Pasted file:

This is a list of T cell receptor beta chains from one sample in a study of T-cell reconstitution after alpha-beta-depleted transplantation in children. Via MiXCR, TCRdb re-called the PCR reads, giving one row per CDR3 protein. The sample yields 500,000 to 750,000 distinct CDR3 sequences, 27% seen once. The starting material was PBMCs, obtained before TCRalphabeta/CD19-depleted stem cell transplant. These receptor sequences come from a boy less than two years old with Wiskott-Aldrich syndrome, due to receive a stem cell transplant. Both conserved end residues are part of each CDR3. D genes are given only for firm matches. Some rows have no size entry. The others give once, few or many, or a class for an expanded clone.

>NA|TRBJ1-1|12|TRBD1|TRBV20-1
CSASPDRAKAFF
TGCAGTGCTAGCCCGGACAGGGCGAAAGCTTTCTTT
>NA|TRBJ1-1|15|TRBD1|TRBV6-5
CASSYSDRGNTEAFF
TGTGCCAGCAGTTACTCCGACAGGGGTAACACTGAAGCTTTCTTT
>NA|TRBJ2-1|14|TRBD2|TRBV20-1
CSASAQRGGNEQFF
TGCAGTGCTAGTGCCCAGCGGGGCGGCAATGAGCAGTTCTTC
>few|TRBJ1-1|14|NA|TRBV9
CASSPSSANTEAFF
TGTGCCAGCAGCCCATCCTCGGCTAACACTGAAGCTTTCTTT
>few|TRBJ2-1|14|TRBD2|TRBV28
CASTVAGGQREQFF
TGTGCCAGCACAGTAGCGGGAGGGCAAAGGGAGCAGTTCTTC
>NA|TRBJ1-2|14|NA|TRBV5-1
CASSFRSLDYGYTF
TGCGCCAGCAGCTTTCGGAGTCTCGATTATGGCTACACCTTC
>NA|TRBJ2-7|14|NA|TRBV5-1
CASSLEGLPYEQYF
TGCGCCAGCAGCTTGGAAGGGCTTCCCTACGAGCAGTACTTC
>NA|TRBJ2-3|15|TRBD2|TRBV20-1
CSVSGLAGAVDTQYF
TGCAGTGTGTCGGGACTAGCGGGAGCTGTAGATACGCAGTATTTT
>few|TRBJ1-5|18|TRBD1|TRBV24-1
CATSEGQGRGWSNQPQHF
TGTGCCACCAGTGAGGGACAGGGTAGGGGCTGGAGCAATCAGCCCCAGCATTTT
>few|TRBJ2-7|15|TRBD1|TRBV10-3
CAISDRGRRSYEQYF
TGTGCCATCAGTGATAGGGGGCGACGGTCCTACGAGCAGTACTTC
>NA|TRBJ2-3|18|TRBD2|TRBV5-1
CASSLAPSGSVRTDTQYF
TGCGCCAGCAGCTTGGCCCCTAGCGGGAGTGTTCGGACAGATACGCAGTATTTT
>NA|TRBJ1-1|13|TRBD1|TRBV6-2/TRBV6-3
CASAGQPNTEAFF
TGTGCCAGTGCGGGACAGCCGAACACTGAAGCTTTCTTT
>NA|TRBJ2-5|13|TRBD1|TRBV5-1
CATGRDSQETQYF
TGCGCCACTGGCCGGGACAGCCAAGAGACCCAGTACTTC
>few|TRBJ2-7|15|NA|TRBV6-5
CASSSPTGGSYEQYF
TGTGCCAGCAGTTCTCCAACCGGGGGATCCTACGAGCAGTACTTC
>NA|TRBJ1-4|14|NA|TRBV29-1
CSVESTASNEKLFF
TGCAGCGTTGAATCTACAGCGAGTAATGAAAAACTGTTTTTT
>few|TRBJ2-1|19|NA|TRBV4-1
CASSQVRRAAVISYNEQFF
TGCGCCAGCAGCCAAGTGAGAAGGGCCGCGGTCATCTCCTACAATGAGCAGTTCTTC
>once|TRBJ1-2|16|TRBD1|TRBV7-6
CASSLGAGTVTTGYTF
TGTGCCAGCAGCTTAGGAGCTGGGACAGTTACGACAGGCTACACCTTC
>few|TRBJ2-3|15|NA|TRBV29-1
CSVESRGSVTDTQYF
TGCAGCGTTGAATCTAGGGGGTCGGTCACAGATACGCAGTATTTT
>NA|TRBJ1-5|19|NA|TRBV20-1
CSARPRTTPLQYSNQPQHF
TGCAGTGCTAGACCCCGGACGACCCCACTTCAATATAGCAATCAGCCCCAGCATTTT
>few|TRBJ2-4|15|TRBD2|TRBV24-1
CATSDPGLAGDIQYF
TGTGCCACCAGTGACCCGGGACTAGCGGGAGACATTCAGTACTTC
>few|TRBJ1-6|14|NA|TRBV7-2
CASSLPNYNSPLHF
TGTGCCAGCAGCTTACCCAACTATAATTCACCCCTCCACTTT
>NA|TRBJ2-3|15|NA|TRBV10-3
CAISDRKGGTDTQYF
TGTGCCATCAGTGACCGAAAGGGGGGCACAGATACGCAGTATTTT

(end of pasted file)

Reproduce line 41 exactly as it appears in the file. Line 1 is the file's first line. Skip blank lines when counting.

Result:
>few|TRBJ2-7|15|NA|TRBV6-5